A hydrothermal recrystallization method was employed to determine the phase relations in the Fe-S system involving pyrrhotite between 350 degrees and 115 degrees C. The superstructures of pyrrhotite, as designated by Nakazawa and Morimoto (1970, 1971), are considered to be thermodynamic phases. The solvus between pyrite and hexagonal (1C) 1 pyrrhotite continues below 325 degrees C along the slope established by Toulmin and Barton (1964) to 308 degrees C, where a discontinuity marks the upper stability of the MC superstructure. The solvus then continues along a similar slope to 262 degrees C where, with the onset of the NA superstructure, there is a discontinuity and the curve reverses slope sharply. At 254 degrees C, monoclinic (4C) pyrrhotite becomes stable in the peritectoid reaction hexagonal (NA) pyrrhotite (47.30 at. % Fe) + pyrite = monoclinic (4C) pyrrhotite (47.25 at. % Fe). Monoclinic pyrrhotite exists over a range of compositions, the maximum being 46.4 to 46.9 at. percent Fe at 115 degrees C. Hexagonal pyrrhotite is separated from monoclinic pyrrhotite by a narrow miscibility gap down to the upper stability limit of the NC superstructure at 209 degrees C. Below 209 degrees C, the miscibility gap widens, with hexagonal (NC) pyrrhotite of 47.3 at. percent Fe coexisting with monoclinic pyrrhotite of 46.9 at. percent Fe. At the sulfur-rich limit of the stability field, monoclinic pyrrhotite coexists with pyrite. The phases greigite, smythite, and marcasite were not encountered.Our results are in reasonable agreement with those obtained previously by hydrothermal synthesis methods, but they are in disagreement with some results obtained in "dry" experiments which have produced metastable phase assemblages. The phase diagram is compatible with natural pyrrhotite occurrences and in particular with those from geothermal boreholes at Broadlands, New Zealand, from which samples were recovered at known quench temperatures. On the other hand, our studies cast considerable doubt on the validity of the "pyrrhotite geothermometer" as applied to ores.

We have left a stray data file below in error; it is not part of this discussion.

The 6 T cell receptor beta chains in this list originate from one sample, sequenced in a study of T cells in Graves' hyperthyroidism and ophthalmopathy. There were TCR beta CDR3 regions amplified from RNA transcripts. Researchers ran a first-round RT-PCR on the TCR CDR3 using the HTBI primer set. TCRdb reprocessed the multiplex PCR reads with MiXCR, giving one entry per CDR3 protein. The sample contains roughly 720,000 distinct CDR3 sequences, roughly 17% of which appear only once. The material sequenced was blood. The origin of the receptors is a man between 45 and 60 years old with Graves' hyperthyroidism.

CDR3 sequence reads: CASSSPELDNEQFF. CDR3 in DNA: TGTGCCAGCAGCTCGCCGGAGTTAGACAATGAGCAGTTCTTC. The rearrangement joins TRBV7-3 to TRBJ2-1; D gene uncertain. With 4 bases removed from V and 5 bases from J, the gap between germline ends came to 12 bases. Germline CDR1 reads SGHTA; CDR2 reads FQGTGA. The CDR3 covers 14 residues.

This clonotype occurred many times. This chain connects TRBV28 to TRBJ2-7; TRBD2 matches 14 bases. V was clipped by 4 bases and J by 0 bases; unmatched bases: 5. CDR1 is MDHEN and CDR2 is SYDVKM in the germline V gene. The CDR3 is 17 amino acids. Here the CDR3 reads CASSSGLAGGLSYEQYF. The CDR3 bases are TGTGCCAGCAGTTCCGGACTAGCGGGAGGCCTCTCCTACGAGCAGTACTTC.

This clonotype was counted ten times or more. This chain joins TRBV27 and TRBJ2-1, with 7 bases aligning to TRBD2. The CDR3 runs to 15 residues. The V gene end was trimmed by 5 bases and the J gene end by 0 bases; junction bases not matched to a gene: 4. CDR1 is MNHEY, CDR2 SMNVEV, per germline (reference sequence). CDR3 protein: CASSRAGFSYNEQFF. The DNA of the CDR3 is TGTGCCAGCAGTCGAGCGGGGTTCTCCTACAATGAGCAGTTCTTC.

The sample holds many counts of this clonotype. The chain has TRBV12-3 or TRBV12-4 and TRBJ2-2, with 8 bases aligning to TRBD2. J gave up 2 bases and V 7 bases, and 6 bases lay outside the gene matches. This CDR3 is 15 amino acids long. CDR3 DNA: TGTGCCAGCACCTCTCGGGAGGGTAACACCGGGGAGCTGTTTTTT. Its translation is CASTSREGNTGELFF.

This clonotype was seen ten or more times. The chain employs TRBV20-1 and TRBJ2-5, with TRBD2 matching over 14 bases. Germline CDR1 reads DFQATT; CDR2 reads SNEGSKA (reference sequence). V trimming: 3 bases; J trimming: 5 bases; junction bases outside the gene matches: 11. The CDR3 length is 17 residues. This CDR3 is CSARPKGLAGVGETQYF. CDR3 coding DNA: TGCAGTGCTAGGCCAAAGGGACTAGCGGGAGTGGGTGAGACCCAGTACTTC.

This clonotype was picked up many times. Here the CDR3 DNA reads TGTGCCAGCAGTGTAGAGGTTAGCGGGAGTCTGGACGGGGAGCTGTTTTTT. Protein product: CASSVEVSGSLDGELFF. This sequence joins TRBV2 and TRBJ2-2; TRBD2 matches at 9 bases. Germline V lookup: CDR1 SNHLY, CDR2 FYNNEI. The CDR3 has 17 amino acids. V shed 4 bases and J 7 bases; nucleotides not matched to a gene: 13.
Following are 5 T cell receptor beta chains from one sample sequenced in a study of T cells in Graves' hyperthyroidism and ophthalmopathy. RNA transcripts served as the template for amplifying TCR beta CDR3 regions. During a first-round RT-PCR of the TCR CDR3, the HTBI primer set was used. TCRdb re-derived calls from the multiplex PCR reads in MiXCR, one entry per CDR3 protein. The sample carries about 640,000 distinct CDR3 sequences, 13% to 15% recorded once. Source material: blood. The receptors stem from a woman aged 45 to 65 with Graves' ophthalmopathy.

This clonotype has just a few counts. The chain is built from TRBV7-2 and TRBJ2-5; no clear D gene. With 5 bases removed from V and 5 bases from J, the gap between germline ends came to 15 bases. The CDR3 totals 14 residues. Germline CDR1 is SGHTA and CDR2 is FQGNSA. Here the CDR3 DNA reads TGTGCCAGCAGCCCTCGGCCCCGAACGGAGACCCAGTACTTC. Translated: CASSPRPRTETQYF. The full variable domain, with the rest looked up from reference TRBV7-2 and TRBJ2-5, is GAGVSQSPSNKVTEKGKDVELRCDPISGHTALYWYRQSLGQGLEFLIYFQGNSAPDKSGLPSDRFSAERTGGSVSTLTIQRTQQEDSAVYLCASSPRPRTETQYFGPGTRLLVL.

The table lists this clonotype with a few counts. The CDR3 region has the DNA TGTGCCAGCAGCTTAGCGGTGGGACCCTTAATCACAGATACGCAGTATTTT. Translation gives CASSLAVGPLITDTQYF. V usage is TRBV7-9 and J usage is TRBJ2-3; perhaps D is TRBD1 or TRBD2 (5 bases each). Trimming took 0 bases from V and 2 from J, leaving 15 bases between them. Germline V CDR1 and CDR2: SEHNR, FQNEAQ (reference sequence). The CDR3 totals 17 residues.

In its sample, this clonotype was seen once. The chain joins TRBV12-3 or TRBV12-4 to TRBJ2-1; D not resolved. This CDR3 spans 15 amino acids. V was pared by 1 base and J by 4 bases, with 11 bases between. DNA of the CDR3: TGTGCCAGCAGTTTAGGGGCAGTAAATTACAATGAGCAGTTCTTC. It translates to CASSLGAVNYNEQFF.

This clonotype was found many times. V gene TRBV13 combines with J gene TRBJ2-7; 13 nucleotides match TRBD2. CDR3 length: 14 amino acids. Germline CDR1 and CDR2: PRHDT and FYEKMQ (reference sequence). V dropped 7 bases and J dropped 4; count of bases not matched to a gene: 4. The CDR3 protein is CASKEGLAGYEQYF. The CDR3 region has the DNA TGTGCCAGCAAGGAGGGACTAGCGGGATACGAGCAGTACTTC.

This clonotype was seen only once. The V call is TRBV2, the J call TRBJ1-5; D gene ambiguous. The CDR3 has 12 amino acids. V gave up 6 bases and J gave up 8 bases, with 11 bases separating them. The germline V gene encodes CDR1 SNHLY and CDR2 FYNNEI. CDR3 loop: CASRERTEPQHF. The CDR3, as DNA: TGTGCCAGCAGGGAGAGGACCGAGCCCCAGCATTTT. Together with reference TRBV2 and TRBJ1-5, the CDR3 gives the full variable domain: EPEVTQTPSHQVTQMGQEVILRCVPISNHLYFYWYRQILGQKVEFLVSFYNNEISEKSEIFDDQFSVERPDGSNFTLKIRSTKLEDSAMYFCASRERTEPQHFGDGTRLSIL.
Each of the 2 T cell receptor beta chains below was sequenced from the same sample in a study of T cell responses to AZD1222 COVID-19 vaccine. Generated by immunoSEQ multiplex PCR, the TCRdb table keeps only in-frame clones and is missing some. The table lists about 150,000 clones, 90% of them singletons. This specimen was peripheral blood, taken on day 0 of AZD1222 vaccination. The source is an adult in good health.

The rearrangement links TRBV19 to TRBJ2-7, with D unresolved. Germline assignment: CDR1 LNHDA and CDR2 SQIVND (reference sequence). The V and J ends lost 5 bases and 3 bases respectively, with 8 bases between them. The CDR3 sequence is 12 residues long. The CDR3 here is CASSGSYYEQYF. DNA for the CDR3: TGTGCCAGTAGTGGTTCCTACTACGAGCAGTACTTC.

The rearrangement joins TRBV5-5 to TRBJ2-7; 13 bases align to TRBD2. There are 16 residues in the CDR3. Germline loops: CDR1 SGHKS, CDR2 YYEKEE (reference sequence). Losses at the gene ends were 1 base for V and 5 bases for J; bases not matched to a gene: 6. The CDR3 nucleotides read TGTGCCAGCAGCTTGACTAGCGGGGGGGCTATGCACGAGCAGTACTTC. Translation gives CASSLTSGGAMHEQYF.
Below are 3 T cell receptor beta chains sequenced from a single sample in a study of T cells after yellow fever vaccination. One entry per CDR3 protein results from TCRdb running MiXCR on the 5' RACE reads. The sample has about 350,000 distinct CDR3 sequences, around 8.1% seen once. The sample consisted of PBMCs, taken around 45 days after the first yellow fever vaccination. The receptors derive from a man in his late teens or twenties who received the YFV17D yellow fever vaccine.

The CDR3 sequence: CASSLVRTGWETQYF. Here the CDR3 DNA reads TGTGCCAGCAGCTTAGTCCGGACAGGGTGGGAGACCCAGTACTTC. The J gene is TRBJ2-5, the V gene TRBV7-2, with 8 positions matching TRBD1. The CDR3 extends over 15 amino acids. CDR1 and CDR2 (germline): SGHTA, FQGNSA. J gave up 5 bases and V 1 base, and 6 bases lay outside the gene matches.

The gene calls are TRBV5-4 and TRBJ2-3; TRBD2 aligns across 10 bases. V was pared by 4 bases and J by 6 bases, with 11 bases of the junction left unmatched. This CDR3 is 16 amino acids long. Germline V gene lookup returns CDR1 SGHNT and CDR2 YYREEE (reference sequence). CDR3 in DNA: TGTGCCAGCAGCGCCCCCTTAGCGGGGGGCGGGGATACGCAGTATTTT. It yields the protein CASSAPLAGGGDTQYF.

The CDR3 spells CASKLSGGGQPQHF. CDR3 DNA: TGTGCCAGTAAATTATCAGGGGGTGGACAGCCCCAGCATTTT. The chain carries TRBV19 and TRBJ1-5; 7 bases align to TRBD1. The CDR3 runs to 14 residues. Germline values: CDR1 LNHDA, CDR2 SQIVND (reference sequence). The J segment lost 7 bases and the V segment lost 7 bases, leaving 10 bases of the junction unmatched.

This content is PDF only. Please click on the PDF icon to access.

First Page Preview

First page PDF preview
You do not have access to this content, please speak to your institutional administrator if you feel you should have access.